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Join me in exploring Cloud Cryptography, its types, and the Google Cloud deployment.

A subset of IaaS, cloud computing is quite ahead of the buzzword phase. It’s a dominant force with individuals, businesses, and governments using cloud services to cut short the hassles of an on-premise tech stack.

Cloud is the epitome of convenience, economy, and scalability.

Put simply, cloud computing is when you borrow computing resources like storage, RAM, CPU, etc., over the internet without physically hosting anything.

A daily life example is Google Drive or Yahoo Mail. We trust these companies with data–sometimes sensitive personal or business-related information.

Generally, an average user doesn’t bother about the privacy or security of cloud computing. But anyone decently informed about the history of surveillance or current sophisticated cyber attacks must raise their guard or at least be informed about the situation at hand.

What is Cloud Cryptography?

Cloud cryptography addresses that sense of insecurity by encrypting data stored in the cloud to prevent unauthorized access.

Encryption is a technique of using a cipher (algorithm) to convert standard information to a scrambled version. In that case, the attacker won’t make sense of the details even if it gets exposed.

There are various types of encryptions based on the use case. So it’s important to use a quality cipher for cloud data encryption.

For instance, can you understand the following text:

Iggmhnctg rtqfwegu jkij-swcnkva vgejpqnqia & hkpcpeg ctvkengu, ocmgu vqqnu, cpf CRKu vq jgnr dwukpguugu cpf rgqrng itqy.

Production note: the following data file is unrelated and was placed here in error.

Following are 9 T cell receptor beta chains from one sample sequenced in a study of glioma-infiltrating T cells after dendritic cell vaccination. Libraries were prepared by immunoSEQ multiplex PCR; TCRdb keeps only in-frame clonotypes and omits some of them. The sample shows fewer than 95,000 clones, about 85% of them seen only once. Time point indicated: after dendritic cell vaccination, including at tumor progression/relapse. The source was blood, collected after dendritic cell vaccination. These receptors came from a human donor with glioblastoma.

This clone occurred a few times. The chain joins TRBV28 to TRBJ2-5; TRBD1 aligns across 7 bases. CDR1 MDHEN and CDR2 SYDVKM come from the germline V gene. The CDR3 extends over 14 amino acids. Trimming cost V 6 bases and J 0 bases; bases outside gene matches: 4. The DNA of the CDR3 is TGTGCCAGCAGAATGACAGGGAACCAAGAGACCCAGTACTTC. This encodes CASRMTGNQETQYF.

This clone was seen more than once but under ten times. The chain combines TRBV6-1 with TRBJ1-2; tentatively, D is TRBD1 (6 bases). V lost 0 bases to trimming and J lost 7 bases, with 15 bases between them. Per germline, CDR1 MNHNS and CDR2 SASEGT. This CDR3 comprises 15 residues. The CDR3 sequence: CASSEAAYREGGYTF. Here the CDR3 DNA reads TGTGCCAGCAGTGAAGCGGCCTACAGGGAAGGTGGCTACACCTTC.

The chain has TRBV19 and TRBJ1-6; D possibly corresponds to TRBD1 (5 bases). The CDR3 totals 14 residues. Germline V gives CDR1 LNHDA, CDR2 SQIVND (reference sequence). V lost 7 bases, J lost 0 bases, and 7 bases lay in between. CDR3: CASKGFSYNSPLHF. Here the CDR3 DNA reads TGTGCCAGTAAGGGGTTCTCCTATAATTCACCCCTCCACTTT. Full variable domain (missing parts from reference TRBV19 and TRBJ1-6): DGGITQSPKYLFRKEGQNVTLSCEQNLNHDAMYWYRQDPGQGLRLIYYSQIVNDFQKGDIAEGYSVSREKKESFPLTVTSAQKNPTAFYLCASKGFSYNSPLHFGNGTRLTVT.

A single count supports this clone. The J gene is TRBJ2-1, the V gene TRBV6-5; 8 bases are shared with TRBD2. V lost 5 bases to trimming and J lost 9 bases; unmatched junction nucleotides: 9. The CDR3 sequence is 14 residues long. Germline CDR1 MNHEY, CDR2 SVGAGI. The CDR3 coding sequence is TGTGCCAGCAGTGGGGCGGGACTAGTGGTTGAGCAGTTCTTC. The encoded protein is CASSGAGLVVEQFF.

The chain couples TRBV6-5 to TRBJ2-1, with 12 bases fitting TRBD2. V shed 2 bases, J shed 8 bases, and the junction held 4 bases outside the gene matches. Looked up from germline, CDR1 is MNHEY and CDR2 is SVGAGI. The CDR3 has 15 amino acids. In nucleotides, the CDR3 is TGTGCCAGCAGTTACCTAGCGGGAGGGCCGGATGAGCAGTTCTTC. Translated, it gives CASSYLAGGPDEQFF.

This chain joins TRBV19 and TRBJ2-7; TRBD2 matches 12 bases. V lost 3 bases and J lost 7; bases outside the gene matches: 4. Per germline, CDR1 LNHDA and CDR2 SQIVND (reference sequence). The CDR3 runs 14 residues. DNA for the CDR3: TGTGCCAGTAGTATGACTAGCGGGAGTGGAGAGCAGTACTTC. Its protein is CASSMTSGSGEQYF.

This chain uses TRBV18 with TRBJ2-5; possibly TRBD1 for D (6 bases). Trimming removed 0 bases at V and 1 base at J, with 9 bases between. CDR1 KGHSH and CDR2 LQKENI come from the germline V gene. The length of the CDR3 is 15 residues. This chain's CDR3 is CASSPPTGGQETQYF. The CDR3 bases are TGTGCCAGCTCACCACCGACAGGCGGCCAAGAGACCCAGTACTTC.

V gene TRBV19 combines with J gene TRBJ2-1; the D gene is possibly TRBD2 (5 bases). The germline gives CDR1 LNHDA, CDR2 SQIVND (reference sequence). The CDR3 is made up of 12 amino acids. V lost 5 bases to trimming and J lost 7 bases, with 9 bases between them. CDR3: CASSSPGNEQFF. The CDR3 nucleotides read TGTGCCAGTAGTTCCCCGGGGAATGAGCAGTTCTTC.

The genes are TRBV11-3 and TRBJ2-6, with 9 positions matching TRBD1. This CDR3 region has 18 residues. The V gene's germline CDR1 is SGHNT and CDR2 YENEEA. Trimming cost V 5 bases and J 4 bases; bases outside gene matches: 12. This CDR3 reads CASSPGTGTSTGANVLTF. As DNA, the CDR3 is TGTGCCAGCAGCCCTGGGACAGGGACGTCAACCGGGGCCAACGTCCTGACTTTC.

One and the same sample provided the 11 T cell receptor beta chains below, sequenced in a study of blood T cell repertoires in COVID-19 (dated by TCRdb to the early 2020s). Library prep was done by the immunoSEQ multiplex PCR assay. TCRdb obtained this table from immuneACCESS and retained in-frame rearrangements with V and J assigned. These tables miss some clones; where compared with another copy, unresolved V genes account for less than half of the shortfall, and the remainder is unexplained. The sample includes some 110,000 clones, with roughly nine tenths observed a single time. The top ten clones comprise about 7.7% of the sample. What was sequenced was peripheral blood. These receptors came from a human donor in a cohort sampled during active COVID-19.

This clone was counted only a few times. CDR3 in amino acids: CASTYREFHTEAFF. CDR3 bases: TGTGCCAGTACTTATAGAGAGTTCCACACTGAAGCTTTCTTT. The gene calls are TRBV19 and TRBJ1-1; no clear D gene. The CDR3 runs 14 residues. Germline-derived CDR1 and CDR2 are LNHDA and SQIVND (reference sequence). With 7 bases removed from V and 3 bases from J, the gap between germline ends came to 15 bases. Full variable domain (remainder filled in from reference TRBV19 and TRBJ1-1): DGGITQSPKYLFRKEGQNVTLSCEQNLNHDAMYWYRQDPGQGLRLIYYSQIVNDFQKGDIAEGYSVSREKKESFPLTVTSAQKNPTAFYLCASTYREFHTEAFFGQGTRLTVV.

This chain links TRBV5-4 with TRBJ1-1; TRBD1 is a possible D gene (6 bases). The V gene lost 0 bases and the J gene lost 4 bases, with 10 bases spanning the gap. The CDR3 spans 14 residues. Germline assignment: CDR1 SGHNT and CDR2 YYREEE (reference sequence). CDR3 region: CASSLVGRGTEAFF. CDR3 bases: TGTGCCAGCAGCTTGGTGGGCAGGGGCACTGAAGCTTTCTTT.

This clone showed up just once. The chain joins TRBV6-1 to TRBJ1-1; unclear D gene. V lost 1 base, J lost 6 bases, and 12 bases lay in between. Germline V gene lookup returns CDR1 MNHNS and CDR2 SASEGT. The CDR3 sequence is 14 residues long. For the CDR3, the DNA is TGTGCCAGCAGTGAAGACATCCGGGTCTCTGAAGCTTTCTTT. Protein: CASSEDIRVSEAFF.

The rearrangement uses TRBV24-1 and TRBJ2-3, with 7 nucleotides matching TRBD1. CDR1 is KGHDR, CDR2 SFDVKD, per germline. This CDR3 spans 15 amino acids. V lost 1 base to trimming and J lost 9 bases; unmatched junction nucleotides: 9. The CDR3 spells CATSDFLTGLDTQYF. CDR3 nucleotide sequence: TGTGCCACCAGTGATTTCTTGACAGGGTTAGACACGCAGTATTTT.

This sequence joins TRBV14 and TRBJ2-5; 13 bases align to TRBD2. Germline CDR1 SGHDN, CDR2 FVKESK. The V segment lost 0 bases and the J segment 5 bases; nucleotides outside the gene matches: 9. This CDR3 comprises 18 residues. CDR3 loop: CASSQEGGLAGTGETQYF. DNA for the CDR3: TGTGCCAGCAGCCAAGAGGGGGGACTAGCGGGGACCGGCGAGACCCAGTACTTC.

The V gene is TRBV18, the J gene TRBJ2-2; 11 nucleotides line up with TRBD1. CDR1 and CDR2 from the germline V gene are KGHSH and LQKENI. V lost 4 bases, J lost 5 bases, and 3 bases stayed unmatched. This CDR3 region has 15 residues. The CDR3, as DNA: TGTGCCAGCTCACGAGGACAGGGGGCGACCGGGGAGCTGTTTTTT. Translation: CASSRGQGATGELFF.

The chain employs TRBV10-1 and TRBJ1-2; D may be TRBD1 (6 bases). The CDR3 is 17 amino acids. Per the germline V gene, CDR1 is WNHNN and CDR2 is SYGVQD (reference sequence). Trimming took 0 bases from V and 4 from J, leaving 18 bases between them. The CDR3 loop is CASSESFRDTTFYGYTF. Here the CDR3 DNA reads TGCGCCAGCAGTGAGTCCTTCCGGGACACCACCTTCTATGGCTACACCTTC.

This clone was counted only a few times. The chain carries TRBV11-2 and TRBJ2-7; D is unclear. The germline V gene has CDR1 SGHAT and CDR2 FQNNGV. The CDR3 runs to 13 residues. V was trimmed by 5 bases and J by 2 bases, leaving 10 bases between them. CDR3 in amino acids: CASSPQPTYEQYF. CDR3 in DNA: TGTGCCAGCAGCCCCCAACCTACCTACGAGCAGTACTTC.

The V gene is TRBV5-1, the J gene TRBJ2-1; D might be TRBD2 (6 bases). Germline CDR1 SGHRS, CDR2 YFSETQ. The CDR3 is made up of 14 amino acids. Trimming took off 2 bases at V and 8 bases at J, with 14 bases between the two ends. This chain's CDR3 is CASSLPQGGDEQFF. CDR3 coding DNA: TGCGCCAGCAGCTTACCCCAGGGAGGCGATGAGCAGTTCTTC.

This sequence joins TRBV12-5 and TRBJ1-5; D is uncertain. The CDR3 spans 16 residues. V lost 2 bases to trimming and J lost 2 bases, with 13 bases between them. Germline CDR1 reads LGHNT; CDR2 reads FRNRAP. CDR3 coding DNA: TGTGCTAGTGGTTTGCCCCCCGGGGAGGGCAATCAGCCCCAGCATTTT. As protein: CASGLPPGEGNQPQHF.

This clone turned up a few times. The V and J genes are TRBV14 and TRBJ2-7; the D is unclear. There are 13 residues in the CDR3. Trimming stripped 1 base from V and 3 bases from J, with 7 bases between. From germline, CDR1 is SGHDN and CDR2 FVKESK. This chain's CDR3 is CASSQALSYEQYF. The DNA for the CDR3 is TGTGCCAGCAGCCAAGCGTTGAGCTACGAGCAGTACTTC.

It might be some puzzle to a human brain, but use any Caesar decoder, and they will break it apart in seconds:

Even someone well versed with Caesar cipher can see that all letters in the ciphertext are two alphabets ahead of their plaintext counterparts.

So the point is to use a strong cipher, like that of AES-256.

How does Cloud Cryptography work?

The last few lines of the previous section might have given an impression that you will choose a cipher to encrypt the data.

Technically, it can work like that. But normally, the cloud service provider enables native encryption, or you avail encryption-as-a-service from a 3rd-party.

So we’ll divide this into two categories and see the implementation.

#1. Encryption at Cloud platform

This is the most simplistic method where the reputed cloud services provider takes care of the encryption.

Ideally, this applies to:

Data at rest

This is when the data is stored in the encrypted form before transferring to the storage containers or afterward.

Since cloud cryptography is a novel approach, there is no predefined way of doing things. There are many research publications testing various methods, but what’s crucial is real-life application.

So how does a top-notch cloud infrastructure company like Google Cloud protect data at rest?

As per Google’s records, they divide the data into small groups of a few gigabytes spread across their storage containers on different machines. Any specific container may contain data of the same or different users.

Moreover, each packet is encrypted individually, even if they sit in the same container and belong to a single user. This means that if the encryption key-related to one packet gets compromised, other files will remain secure.